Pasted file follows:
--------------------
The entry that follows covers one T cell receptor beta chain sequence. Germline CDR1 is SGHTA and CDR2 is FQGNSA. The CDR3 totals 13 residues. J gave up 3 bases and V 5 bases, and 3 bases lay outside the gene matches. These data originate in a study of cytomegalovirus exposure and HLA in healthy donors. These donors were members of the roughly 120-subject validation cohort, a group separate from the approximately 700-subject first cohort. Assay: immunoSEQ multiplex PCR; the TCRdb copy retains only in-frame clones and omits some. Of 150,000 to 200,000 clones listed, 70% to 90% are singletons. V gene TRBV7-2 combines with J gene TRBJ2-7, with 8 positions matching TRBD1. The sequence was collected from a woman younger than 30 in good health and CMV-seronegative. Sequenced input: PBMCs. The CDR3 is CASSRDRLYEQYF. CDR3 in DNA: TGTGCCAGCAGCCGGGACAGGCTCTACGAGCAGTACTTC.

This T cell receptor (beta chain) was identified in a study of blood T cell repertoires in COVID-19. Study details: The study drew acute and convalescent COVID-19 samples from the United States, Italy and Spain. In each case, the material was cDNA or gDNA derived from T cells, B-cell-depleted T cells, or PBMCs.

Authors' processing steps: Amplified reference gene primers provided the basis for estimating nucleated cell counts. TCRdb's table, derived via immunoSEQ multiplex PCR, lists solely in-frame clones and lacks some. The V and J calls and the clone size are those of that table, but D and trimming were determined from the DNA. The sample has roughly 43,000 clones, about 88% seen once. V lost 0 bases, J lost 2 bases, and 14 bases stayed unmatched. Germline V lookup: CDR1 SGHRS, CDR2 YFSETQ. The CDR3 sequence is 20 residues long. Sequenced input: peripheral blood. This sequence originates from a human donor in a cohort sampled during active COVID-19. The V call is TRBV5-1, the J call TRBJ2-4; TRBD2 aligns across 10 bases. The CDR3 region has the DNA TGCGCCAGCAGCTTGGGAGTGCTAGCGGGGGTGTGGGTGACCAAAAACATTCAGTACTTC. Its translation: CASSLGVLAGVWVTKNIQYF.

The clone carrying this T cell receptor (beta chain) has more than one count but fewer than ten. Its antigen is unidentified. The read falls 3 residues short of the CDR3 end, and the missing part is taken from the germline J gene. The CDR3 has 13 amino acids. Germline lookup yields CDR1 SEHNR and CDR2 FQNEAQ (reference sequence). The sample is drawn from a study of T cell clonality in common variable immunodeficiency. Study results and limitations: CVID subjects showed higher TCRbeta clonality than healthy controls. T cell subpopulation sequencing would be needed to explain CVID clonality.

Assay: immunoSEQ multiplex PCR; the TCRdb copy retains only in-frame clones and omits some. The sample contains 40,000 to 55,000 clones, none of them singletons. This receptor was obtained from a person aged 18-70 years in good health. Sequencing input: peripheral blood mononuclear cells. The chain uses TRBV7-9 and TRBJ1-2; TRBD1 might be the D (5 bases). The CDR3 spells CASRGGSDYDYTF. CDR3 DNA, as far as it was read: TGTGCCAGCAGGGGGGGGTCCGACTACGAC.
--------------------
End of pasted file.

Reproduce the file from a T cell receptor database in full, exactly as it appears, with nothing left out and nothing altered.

The entry that follows covers one T cell receptor beta chain sequence. Germline CDR1 is SGHTA and CDR2 is FQGNSA. The CDR3 totals 13 residues. J gave up 3 bases and V 5 bases, and 3 bases lay outside the gene matches. These data originate in a study of cytomegalovirus exposure and HLA in healthy donors. These donors were members of the roughly 120-subject validation cohort, a group separate from the approximately 700-subject first cohort. Assay: immunoSEQ multiplex PCR; the TCRdb copy retains only in-frame clones and omits some. Of 150,000 to 200,000 clones listed, 70% to 90% are singletons. V gene TRBV7-2 combines with J gene TRBJ2-7, with 8 positions matching TRBD1. The sequence was collected from a woman younger than 30 in good health and CMV-seronegative. Sequenced input: PBMCs. The CDR3 is CASSRDRLYEQYF. CDR3 in DNA: TGTGCCAGCAGCCGGGACAGGCTCTACGAGCAGTACTTC.

This T cell receptor (beta chain) was identified in a study of blood T cell repertoires in COVID-19. Study details: The study drew acute and convalescent COVID-19 samples from the United States, Italy and Spain. In each case, the material was cDNA or gDNA derived from T cells, B-cell-depleted T cells, or PBMCs.

Authors' processing steps: Amplified reference gene primers provided the basis for estimating nucleated cell counts. TCRdb's table, derived via immunoSEQ multiplex PCR, lists solely in-frame clones and lacks some. The V and J calls and the clone size are those of that table, but D and trimming were determined from the DNA. The sample has roughly 43,000 clones, about 88% seen once. V lost 0 bases, J lost 2 bases, and 14 bases stayed unmatched. Germline V lookup: CDR1 SGHRS, CDR2 YFSETQ. The CDR3 sequence is 20 residues long. Sequenced input: peripheral blood. This sequence originates from a human donor in a cohort sampled during active COVID-19. The V call is TRBV5-1, the J call TRBJ2-4; TRBD2 aligns across 10 bases. The CDR3 region has the DNA TGCGCCAGCAGCTTGGGAGTGCTAGCGGGGGTGTGGGTGACCAAAAACATTCAGTACTTC. Its translation: CASSLGVLAGVWVTKNIQYF.

The clone carrying this T cell receptor (beta chain) has more than one count but fewer than ten. Its antigen is unidentified. The read falls 3 residues short of the CDR3 end, and the missing part is taken from the germline J gene. The CDR3 has 13 amino acids. Germline lookup yields CDR1 SEHNR and CDR2 FQNEAQ (reference sequence). The sample is drawn from a study of T cell clonality in common variable immunodeficiency. Study results and limitations: CVID subjects showed higher TCRbeta clonality than healthy controls. T cell subpopulation sequencing would be needed to explain CVID clonality.

Assay: immunoSEQ multiplex PCR; the TCRdb copy retains only in-frame clones and omits some. The sample contains 40,000 to 55,000 clones, none of them singletons. This receptor was obtained from a person aged 18-70 years in good health. Sequencing input: peripheral blood mononuclear cells. The chain uses TRBV7-9 and TRBJ1-2; TRBD1 might be the D (5 bases). The CDR3 spells CASRGGSDYDYTF. CDR3 DNA, as far as it was read: TGTGCCAGCAGGGGGGGGTCCGACTACGAC.